The observation that more significant variation within and between samples is found in the tibiae is consistent with findings in the literature, which suggests that the tibia is more sensitive to mechanical loading than the femur (Davies 2012; Davies and Stock 2014; Macintosh et al. 2014; Stock 2006). Stock (2006) has argued that elements show greater mass optimization between tissue economy and safety factors because they need to be strong enough to prevent fracturing while being as light as possible to reduce the energy required for movement. Stock (2006) argued that proximal elements such as the femora can maintain a greater amount of variation that is not directly related to the functional constraints of the bone. Tibial cross-sectional size and shape is subject to less functional constraint from body size and shape than the femur (Davies 2012). Tibial robusticity and shape are therefore regarded as more reliable indicators of habitual activity than femoral midshaft robusticity and shape in the generally sedentary context of the samples used in this article.
Our results show significant differences in lower limb cross-sectional properties between sedentary populations. Striking differences in femoral rigidity have been found between modern athletes and non-athletic control groups, with the most robust femora found in athletes who load their bones irregularly (Niinimaki et al. 2017). Femoral [I.sub.x]/[I.sub.y] shows a general reduction over time from the Palaeolithic to modern industrial populations (Ruff 2008). In archaeological work looking at temporal trends in a generally sedentary setting, Macintosh et al. (2014) found that the femur does not change in robusticity over time, while only a slight reduction in [I.sub.x]/[I.sub.y] is found. However, Macintosh et al. (2014) found a significant reduction in sexual dimorphism through a decline in tibial CSA, J, and [I.sub.max]/[I.sub.min] in males, while females reduce in [I.sub.max]/[I.sub.min] but not robusticity. These findings turn up throughout the literature, suggesting that the tibia may be more sensitive to more subtle differences in mechanical loading in a general sedentary setting (Davies and Stock 2014; Macintosh et al. 2014; Marchi et al. 2011; Sparacello and Marchi 2008; Stock 2006). Another reason the tibia may be more reliable is that it is less affected by variation in bi-iliac breadth. Pearson et al. (2014) find a small but significant effect of bi-iliac breadth on femoral midshaft cross-sectional properties but not in the tibia. Pearson et al. (2014) propose that the discrepancy between signals from the tibia and femur may result in small part from the effects of body breadth, but they propose additionally that this may be caused by the age at which activities are performed, sensitivity to different loadings, loading from walking versus running, or the fact that the fibula is often ignored as an integral part of the tibia.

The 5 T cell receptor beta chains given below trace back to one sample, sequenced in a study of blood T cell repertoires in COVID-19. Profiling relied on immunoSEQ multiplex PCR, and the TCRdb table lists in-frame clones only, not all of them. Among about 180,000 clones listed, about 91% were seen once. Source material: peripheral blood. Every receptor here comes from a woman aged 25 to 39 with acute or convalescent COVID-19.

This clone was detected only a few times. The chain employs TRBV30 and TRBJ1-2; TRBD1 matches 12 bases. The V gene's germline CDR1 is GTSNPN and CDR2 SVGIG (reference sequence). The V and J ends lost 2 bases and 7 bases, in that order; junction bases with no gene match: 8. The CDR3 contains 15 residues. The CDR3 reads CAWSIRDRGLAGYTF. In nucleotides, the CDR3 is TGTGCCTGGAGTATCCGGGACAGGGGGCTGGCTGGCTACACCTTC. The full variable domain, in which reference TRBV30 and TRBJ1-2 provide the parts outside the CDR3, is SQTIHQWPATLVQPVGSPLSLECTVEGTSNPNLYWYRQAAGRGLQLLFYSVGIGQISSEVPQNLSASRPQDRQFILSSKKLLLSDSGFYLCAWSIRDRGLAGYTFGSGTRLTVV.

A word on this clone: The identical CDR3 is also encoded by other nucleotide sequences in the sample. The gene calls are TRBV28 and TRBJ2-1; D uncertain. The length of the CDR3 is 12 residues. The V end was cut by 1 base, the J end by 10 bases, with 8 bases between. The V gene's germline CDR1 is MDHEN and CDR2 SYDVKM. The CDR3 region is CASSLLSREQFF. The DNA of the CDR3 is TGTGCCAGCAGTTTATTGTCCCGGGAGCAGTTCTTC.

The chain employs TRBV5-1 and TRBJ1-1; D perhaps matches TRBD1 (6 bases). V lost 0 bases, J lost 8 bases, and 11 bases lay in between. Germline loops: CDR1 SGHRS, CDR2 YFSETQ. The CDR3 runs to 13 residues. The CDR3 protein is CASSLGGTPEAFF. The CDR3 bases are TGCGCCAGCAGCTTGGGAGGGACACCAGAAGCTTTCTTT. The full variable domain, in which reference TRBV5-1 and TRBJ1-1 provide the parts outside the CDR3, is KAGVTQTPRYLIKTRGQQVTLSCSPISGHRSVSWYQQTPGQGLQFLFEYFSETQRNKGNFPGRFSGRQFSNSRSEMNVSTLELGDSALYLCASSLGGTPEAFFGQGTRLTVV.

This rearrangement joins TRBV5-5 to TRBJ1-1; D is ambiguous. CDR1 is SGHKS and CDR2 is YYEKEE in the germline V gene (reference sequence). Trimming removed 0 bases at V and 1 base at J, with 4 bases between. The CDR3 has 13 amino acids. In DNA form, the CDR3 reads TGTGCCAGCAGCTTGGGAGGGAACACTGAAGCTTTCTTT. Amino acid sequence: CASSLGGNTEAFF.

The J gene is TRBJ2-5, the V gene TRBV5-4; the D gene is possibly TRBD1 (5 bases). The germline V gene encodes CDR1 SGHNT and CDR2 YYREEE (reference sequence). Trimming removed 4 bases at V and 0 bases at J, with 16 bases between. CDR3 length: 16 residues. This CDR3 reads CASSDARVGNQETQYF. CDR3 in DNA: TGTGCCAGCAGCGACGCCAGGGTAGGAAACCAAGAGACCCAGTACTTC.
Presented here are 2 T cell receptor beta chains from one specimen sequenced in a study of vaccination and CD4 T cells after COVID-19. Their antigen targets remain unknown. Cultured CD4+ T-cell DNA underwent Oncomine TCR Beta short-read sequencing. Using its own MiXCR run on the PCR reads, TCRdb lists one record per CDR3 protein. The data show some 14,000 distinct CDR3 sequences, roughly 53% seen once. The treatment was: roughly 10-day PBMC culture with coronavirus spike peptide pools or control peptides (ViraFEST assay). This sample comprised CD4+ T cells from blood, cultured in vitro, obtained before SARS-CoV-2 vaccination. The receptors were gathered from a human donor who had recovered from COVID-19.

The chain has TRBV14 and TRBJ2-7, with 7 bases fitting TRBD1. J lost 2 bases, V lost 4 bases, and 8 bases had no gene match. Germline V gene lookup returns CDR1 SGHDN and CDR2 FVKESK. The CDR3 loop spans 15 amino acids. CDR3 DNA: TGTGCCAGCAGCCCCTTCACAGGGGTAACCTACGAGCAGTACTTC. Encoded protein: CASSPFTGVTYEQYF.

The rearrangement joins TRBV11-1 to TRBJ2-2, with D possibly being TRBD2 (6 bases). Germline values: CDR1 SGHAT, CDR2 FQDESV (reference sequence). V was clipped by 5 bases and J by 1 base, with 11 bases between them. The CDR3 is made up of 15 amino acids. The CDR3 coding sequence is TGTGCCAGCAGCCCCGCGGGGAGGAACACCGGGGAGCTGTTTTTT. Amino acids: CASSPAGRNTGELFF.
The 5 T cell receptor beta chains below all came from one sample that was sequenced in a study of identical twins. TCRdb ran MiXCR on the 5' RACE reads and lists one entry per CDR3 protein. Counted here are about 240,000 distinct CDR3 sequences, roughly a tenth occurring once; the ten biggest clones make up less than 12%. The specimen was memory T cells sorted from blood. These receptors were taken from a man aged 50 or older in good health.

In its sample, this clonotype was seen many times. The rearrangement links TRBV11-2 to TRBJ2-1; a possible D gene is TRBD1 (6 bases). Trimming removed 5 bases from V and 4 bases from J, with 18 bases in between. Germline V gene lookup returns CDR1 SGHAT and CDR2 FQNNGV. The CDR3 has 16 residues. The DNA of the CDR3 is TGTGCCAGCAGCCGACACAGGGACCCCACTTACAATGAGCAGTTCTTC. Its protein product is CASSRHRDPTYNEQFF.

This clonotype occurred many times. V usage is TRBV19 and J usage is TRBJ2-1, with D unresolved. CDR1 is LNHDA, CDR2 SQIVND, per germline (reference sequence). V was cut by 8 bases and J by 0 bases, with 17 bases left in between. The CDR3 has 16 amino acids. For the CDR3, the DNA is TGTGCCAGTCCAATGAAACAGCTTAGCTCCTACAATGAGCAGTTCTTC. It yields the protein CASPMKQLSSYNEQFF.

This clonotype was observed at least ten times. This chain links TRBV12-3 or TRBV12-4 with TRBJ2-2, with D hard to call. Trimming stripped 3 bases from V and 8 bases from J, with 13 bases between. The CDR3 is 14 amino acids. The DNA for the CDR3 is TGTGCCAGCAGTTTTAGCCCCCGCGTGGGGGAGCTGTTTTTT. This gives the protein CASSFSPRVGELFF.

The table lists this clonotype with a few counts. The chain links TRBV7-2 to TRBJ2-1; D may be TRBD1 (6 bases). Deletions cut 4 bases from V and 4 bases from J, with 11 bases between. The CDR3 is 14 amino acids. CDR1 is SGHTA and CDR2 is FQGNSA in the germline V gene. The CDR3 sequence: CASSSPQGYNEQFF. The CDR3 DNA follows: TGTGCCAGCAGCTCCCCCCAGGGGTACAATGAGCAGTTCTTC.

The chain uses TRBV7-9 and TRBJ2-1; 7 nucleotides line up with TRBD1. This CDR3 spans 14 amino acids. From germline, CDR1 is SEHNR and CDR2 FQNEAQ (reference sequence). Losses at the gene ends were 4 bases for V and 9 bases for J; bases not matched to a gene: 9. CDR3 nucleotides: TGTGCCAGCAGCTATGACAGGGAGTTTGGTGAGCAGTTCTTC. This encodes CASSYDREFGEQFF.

The substantial variety of tasks generally attributed to Dutch women in the past, including agricultural work, crafts, textile production, and processing of food, likely produced lower levels of lower limb loading compared to the males. Due to the paucity of knowledge regarding sex differences in response to mechanical loading, care should be taken when making functional inferences from sexual dimorphism in long bone size and robusticity. However, the observed sexual dimorphism in rural versus urban samples matches predictions based on historical data. We thus interpret the significant differences in tibial robusticity as resulting from greater lower limb loading in males compared to females in rural samples.